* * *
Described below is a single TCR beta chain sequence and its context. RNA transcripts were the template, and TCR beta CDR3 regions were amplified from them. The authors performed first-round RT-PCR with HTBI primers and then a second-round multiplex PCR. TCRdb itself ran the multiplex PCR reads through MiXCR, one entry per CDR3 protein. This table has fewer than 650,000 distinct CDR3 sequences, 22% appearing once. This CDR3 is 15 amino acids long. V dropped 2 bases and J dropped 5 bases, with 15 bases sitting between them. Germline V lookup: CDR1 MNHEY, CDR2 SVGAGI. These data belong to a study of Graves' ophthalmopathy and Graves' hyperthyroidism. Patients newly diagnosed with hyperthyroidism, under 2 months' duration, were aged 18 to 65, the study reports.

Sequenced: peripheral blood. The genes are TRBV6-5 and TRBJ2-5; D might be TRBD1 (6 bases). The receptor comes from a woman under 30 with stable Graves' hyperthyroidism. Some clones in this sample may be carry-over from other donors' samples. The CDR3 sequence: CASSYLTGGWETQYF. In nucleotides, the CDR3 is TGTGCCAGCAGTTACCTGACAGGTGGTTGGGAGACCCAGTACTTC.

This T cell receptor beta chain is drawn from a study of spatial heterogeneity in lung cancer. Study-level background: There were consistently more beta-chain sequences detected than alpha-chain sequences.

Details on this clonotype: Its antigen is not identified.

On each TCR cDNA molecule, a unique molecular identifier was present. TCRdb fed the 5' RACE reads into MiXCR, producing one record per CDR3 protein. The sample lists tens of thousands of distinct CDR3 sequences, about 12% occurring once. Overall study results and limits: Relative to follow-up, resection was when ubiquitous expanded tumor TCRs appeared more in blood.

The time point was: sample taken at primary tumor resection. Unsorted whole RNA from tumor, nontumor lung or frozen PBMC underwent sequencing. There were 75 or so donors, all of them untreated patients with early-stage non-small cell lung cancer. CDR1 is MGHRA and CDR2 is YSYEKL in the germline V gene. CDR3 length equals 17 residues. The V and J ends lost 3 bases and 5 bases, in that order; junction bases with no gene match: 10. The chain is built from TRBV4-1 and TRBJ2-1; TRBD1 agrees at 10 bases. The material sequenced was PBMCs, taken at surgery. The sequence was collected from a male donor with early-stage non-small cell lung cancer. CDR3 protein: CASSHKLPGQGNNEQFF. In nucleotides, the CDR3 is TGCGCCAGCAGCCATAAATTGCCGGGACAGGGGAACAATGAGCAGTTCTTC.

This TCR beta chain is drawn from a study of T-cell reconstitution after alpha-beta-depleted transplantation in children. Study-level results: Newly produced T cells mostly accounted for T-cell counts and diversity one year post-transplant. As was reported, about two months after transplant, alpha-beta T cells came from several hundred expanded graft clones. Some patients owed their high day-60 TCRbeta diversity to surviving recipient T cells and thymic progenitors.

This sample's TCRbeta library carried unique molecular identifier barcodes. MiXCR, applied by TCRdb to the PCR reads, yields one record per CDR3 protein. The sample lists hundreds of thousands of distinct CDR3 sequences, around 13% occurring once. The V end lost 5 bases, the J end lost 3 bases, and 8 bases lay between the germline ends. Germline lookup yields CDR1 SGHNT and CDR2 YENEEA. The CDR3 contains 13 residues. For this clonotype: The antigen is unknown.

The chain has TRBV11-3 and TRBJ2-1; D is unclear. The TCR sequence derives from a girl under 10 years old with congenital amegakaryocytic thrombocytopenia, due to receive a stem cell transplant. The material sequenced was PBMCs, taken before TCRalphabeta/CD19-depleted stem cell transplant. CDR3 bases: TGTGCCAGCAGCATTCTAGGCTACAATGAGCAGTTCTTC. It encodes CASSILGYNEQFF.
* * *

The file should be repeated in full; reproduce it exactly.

Described below is a single TCR beta chain sequence and its context. RNA transcripts were the template, and TCR beta CDR3 regions were amplified from them. The authors performed first-round RT-PCR with HTBI primers and then a second-round multiplex PCR. TCRdb itself ran the multiplex PCR reads through MiXCR, one entry per CDR3 protein. This table has fewer than 650,000 distinct CDR3 sequences, 22% appearing once. This CDR3 is 15 amino acids long. V dropped 2 bases and J dropped 5 bases, with 15 bases sitting between them. Germline V lookup: CDR1 MNHEY, CDR2 SVGAGI. These data belong to a study of Graves' ophthalmopathy and Graves' hyperthyroidism. Patients newly diagnosed with hyperthyroidism, under 2 months' duration, were aged 18 to 65, the study reports.

Sequenced: peripheral blood. The genes are TRBV6-5 and TRBJ2-5; D might be TRBD1 (6 bases). The receptor comes from a woman under 30 with stable Graves' hyperthyroidism. Some clones in this sample may be carry-over from other donors' samples. The CDR3 sequence: CASSYLTGGWETQYF. In nucleotides, the CDR3 is TGTGCCAGCAGTTACCTGACAGGTGGTTGGGAGACCCAGTACTTC.

This T cell receptor beta chain is drawn from a study of spatial heterogeneity in lung cancer. Study-level background: There were consistently more beta-chain sequences detected than alpha-chain sequences.

Details on this clonotype: Its antigen is not identified.

On each TCR cDNA molecule, a unique molecular identifier was present. TCRdb fed the 5' RACE reads into MiXCR, producing one record per CDR3 protein. The sample lists tens of thousands of distinct CDR3 sequences, about 12% occurring once. Overall study results and limits: Relative to follow-up, resection was when ubiquitous expanded tumor TCRs appeared more in blood.

The time point was: sample taken at primary tumor resection. Unsorted whole RNA from tumor, nontumor lung or frozen PBMC underwent sequencing. There were 75 or so donors, all of them untreated patients with early-stage non-small cell lung cancer. CDR1 is MGHRA and CDR2 is YSYEKL in the germline V gene. CDR3 length equals 17 residues. The V and J ends lost 3 bases and 5 bases, in that order; junction bases with no gene match: 10. The chain is built from TRBV4-1 and TRBJ2-1; TRBD1 agrees at 10 bases. The material sequenced was PBMCs, taken at surgery. The sequence was collected from a male donor with early-stage non-small cell lung cancer. CDR3 protein: CASSHKLPGQGNNEQFF. In nucleotides, the CDR3 is TGCGCCAGCAGCCATAAATTGCCGGGACAGGGGAACAATGAGCAGTTCTTC.

This TCR beta chain is drawn from a study of T-cell reconstitution after alpha-beta-depleted transplantation in children. Study-level results: Newly produced T cells mostly accounted for T-cell counts and diversity one year post-transplant. As was reported, about two months after transplant, alpha-beta T cells came from several hundred expanded graft clones. Some patients owed their high day-60 TCRbeta diversity to surviving recipient T cells and thymic progenitors.

This sample's TCRbeta library carried unique molecular identifier barcodes. MiXCR, applied by TCRdb to the PCR reads, yields one record per CDR3 protein. The sample lists hundreds of thousands of distinct CDR3 sequences, around 13% occurring once. The V end lost 5 bases, the J end lost 3 bases, and 8 bases lay between the germline ends. Germline lookup yields CDR1 SGHNT and CDR2 YENEEA. The CDR3 contains 13 residues. For this clonotype: The antigen is unknown.

The chain has TRBV11-3 and TRBJ2-1; D is unclear. The TCR sequence derives from a girl under 10 years old with congenital amegakaryocytic thrombocytopenia, due to receive a stem cell transplant. The material sequenced was PBMCs, taken before TCRalphabeta/CD19-depleted stem cell transplant. CDR3 bases: TGTGCCAGCAGCATTCTAGGCTACAATGAGCAGTTCTTC. It encodes CASSILGYNEQFF.